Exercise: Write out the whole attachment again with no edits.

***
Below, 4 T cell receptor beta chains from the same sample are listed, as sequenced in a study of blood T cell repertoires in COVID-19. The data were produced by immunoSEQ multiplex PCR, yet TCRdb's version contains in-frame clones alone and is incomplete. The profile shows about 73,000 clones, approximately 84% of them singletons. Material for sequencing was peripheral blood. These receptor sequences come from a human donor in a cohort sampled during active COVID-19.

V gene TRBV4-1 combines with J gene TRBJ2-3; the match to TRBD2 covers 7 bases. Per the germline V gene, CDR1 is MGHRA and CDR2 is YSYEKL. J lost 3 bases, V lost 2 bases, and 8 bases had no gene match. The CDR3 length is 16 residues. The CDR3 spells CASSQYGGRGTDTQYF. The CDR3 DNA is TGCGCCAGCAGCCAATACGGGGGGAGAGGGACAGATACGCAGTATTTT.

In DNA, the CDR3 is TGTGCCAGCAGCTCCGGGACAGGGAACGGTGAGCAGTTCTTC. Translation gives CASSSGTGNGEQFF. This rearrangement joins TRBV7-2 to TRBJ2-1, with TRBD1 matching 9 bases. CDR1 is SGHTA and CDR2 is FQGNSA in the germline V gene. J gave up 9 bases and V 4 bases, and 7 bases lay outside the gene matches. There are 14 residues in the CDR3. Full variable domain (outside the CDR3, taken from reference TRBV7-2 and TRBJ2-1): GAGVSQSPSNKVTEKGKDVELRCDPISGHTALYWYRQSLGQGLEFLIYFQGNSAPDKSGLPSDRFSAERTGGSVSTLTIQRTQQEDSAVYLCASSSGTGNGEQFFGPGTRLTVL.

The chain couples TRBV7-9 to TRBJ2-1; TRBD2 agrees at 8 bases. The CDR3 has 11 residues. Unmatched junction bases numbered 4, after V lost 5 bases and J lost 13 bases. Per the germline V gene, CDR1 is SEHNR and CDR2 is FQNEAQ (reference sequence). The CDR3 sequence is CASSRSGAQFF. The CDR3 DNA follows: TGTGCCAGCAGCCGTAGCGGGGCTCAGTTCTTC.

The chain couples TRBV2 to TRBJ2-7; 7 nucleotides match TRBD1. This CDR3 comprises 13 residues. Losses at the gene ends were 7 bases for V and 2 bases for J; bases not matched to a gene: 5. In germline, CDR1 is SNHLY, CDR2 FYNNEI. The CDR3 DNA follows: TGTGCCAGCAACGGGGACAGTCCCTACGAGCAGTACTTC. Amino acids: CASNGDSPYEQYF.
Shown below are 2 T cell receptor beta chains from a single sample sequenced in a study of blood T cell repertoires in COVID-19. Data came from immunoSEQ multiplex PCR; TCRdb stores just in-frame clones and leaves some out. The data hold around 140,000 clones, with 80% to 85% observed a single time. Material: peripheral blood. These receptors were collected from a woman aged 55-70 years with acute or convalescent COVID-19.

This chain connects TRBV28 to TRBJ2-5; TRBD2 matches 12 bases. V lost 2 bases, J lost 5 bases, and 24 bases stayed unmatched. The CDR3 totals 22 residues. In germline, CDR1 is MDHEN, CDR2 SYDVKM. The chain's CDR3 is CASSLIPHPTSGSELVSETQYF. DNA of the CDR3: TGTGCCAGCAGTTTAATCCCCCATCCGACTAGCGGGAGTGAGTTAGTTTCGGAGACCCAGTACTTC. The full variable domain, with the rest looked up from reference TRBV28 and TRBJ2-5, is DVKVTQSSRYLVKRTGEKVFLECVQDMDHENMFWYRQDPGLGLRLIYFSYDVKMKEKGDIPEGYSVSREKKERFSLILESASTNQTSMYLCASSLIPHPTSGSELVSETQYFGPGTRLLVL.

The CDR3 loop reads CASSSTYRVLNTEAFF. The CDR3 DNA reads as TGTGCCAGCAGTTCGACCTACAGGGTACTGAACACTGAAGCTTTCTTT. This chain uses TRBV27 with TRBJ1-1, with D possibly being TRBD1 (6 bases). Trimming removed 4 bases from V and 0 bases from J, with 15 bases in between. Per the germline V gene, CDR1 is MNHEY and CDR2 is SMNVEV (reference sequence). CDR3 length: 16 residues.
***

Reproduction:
Below, 4 T cell receptor beta chains from the same sample are listed, as sequenced in a study of blood T cell repertoires in COVID-19. The data were produced by immunoSEQ multiplex PCR, yet TCRdb's version contains in-frame clones alone and is incomplete. The profile shows about 73,000 clones, approximately 84% of them singletons. Material for sequencing was peripheral blood. These receptor sequences come from a human donor in a cohort sampled during active COVID-19.

V gene TRBV4-1 combines with J gene TRBJ2-3; the match to TRBD2 covers 7 bases. Per the germline V gene, CDR1 is MGHRA and CDR2 is YSYEKL. J lost 3 bases, V lost 2 bases, and 8 bases had no gene match. The CDR3 length is 16 residues. The CDR3 spells CASSQYGGRGTDTQYF. The CDR3 DNA is TGCGCCAGCAGCCAATACGGGGGGAGAGGGACAGATACGCAGTATTTT.

In DNA, the CDR3 is TGTGCCAGCAGCTCCGGGACAGGGAACGGTGAGCAGTTCTTC. Translation gives CASSSGTGNGEQFF. This rearrangement joins TRBV7-2 to TRBJ2-1, with TRBD1 matching 9 bases. CDR1 is SGHTA and CDR2 is FQGNSA in the germline V gene. J gave up 9 bases and V 4 bases, and 7 bases lay outside the gene matches. There are 14 residues in the CDR3. Full variable domain (outside the CDR3, taken from reference TRBV7-2 and TRBJ2-1): GAGVSQSPSNKVTEKGKDVELRCDPISGHTALYWYRQSLGQGLEFLIYFQGNSAPDKSGLPSDRFSAERTGGSVSTLTIQRTQQEDSAVYLCASSSGTGNGEQFFGPGTRLTVL.

The chain couples TRBV7-9 to TRBJ2-1; TRBD2 agrees at 8 bases. The CDR3 has 11 residues. Unmatched junction bases numbered 4, after V lost 5 bases and J lost 13 bases. Per the germline V gene, CDR1 is SEHNR and CDR2 is FQNEAQ (reference sequence). The CDR3 sequence is CASSRSGAQFF. The CDR3 DNA follows: TGTGCCAGCAGCCGTAGCGGGGCTCAGTTCTTC.

The chain couples TRBV2 to TRBJ2-7; 7 nucleotides match TRBD1. This CDR3 comprises 13 residues. Losses at the gene ends were 7 bases for V and 2 bases for J; bases not matched to a gene: 5. In germline, CDR1 is SNHLY, CDR2 FYNNEI. The CDR3 DNA follows: TGTGCCAGCAACGGGGACAGTCCCTACGAGCAGTACTTC. Amino acids: CASNGDSPYEQYF.
Shown below are 2 T cell receptor beta chains from a single sample sequenced in a study of blood T cell repertoires in COVID-19. Data came from immunoSEQ multiplex PCR; TCRdb stores just in-frame clones and leaves some out. The data hold around 140,000 clones, with 80% to 85% observed a single time. Material: peripheral blood. These receptors were collected from a woman aged 55-70 years with acute or convalescent COVID-19.

This chain connects TRBV28 to TRBJ2-5; TRBD2 matches 12 bases. V lost 2 bases, J lost 5 bases, and 24 bases stayed unmatched. The CDR3 totals 22 residues. In germline, CDR1 is MDHEN, CDR2 SYDVKM. The chain's CDR3 is CASSLIPHPTSGSELVSETQYF. DNA of the CDR3: TGTGCCAGCAGTTTAATCCCCCATCCGACTAGCGGGAGTGAGTTAGTTTCGGAGACCCAGTACTTC. The full variable domain, with the rest looked up from reference TRBV28 and TRBJ2-5, is DVKVTQSSRYLVKRTGEKVFLECVQDMDHENMFWYRQDPGLGLRLIYFSYDVKMKEKGDIPEGYSVSREKKERFSLILESASTNQTSMYLCASSLIPHPTSGSELVSETQYFGPGTRLLVL.

The CDR3 loop reads CASSSTYRVLNTEAFF. The CDR3 DNA reads as TGTGCCAGCAGTTCGACCTACAGGGTACTGAACACTGAAGCTTTCTTT. This chain uses TRBV27 with TRBJ1-1, with D possibly being TRBD1 (6 bases). Trimming removed 4 bases from V and 0 bases from J, with 15 bases in between. Per the germline V gene, CDR1 is MNHEY and CDR2 is SMNVEV (reference sequence). CDR3 length: 16 residues.